- The Washington Times - Saturday, April 20, 2002

You know your culture is decadent when it has become necessary to publicly justify truths that were universally accepted in wiser times. Take that old stalwart of civilized life, the family. While one cannot imagine George Washington encouraging his countrymen to marry and have strong families, the nature of our times compels our president to voice this message. For the big problems confronting Washington's America were practical in nature and, thereby, much clearer compared to the moral muddle of modernity.

Consider a new publication from the Heritage Foundation. As if human experience over millennia were not sufficient proof, Heritage has released a report vindicating the traditional family structure as the most wholesome living arrangement for women with children. (The findings are based on an analysis of data from the 1999 National Crime Victimization Survey, an annual project of the Justice Department.) Specifically, mothers and children are far less likely to be physically abused in a married family versus one of those hybrid varieties. The rates of child abuse are especially troubling. For example, children who live with their mother and a boyfriend who is not their father are 33 times more likely to be abused. The rate of abuse is six times higher in stepfamilies, 14 times higher in the single-mother family and 20 times higher in cohabiting-biological parent families. Lesbian-headed families did not figure in the study.

The breakdown of traditional families into haphazard arrangements may be traced to the sexual revolution, whose effects were exacerbated by government welfare programs. Its prophets, most of whom were white academics comfortably distanced from reality, exalted untrammeled sexuality as man's greatest good while deriding sexual repression along with the family life that contained and channeled sexuality. The effects of this warped utopianism have been disastrous, especially among the poor for whom strong families offer the greatest hope for emerging from poverty. On the one hand, popular culture applauds devious behavior; on the other, the government offers to pay people to live irresponsibly. This has resulted in the institutionalization of familial arrangements on a scale unprecedented in civilized societies.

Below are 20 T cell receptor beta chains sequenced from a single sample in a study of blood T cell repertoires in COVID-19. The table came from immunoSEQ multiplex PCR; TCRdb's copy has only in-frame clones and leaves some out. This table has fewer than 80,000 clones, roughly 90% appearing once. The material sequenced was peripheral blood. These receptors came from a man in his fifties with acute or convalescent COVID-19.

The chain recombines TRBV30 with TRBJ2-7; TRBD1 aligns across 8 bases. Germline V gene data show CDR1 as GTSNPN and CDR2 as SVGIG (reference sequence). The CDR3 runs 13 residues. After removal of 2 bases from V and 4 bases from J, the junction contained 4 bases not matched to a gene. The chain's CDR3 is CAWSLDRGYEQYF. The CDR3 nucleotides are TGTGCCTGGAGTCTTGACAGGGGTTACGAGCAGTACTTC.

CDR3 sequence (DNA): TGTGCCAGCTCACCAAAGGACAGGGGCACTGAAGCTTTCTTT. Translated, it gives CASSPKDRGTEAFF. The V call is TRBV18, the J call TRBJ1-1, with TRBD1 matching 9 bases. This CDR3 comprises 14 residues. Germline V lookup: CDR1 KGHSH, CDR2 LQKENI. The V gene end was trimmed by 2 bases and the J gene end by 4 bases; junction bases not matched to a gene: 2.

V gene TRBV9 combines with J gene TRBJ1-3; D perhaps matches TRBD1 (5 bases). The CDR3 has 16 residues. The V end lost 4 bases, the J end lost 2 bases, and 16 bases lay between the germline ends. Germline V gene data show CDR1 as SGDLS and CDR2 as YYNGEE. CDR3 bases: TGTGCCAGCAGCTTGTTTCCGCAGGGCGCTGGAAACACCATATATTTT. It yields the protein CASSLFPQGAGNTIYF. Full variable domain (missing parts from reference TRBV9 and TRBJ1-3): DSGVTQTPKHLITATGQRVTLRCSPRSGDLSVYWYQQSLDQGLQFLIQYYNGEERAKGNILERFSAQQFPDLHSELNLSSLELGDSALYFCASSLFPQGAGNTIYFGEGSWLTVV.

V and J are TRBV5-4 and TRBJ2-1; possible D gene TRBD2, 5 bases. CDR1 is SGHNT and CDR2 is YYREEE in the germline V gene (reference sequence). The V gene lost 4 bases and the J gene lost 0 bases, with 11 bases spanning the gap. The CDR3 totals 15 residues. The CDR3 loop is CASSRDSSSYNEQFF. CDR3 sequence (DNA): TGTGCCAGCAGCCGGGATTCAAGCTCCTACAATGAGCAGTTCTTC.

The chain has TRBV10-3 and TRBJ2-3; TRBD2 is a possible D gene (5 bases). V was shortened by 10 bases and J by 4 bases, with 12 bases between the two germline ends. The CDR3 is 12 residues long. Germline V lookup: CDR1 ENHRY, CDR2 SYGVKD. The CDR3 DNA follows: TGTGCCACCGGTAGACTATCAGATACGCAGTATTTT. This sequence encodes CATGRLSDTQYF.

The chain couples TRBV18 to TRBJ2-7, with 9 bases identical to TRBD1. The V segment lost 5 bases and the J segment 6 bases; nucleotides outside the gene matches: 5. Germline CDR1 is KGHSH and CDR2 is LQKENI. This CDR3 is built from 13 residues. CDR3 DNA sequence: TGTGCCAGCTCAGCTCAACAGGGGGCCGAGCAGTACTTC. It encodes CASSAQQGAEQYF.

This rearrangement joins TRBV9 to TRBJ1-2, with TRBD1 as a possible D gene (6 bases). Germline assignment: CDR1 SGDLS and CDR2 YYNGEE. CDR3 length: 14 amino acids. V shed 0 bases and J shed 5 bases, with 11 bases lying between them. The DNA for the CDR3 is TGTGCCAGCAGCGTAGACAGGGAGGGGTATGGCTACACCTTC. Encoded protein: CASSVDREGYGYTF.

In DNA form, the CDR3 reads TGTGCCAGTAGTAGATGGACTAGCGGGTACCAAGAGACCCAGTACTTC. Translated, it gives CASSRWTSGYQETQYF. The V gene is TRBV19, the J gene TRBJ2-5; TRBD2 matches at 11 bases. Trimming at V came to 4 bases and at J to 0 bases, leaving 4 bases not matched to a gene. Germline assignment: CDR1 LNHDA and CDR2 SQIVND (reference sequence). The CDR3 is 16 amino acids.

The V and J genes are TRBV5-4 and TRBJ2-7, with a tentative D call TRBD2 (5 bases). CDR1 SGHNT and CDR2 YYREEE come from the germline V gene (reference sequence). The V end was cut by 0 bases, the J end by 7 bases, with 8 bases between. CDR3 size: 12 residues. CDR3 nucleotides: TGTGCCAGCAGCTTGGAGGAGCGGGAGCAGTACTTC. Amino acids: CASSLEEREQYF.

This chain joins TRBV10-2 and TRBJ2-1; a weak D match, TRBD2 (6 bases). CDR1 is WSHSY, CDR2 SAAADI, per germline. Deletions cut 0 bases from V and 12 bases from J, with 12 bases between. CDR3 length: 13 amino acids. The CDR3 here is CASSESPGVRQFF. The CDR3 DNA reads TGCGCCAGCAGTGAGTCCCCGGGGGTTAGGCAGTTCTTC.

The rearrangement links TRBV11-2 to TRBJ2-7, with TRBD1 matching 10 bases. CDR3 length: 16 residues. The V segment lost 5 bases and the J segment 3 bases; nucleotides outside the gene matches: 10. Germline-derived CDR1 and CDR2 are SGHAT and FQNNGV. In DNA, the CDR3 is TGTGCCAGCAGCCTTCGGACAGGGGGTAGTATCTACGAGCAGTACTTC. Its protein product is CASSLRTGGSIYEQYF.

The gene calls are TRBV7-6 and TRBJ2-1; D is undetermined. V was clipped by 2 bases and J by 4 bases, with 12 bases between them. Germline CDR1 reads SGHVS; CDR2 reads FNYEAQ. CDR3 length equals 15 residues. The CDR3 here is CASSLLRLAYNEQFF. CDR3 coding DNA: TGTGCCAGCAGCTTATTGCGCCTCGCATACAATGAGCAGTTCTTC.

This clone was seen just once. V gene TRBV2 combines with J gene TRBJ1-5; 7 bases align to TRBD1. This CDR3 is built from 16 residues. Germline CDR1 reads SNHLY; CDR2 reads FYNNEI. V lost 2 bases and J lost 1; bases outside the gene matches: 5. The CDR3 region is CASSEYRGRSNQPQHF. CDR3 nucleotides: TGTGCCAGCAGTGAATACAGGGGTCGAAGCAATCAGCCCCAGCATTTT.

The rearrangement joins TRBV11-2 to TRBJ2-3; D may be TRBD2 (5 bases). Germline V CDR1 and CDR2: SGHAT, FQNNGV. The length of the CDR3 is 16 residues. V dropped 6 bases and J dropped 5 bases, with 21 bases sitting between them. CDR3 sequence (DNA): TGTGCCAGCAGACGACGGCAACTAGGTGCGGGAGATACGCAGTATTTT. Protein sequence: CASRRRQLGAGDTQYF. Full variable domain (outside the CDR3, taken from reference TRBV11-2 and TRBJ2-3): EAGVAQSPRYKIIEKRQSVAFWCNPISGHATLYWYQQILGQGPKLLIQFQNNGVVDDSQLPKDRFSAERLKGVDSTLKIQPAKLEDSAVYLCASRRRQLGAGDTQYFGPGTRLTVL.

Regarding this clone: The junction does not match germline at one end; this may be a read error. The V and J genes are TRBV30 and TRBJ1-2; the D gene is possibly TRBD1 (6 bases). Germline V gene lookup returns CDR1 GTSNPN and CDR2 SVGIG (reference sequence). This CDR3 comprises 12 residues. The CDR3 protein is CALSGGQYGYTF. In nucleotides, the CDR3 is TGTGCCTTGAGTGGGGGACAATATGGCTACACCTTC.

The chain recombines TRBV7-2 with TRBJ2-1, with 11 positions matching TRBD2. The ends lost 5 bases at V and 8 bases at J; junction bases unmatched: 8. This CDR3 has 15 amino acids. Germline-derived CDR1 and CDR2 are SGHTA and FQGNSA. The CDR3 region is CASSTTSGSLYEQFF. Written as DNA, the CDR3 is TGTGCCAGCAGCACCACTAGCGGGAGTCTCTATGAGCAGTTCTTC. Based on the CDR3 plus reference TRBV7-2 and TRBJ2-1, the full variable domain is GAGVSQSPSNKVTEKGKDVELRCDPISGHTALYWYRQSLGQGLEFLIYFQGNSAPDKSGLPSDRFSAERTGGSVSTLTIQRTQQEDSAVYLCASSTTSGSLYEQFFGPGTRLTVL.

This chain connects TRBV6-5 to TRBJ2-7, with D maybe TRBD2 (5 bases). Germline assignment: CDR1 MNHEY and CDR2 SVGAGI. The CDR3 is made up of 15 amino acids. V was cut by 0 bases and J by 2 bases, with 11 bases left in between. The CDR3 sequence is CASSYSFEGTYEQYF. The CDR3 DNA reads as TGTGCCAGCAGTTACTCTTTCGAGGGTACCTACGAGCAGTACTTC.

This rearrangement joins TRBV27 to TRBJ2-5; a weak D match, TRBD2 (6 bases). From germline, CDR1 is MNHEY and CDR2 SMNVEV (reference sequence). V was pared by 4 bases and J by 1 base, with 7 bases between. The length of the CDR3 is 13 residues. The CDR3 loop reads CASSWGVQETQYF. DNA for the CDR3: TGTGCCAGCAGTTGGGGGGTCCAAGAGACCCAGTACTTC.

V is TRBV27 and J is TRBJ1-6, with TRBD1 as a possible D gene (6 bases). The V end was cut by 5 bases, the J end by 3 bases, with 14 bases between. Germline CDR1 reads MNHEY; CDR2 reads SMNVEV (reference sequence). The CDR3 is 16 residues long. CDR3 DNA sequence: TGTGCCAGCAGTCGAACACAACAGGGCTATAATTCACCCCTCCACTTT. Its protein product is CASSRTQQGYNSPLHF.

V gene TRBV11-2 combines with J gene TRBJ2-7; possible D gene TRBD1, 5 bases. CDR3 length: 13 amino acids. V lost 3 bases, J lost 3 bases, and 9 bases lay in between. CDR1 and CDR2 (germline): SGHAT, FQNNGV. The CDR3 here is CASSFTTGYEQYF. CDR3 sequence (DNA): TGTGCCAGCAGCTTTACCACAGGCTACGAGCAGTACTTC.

While popular culture won't change its act sex really does sell government has attempted to do so. A welfare bill before the House Ways and Means subcommittee on resources would give $100 million a year in competitive grants to states for campaigns and programs that promote marriage. During a Thursday address, President Bush upped the ante to $300 million, saying "building and preserving families is not always possible … but it should always be a goal."

It is questionable whether building strong families is a legitimate concern of the federal government. Then again, much of what the government currently does has no constitutional justification. And because the government played a major part in eroding the institution of marriage through its welfare programs, it only seems proper for it to help clean up the mess.

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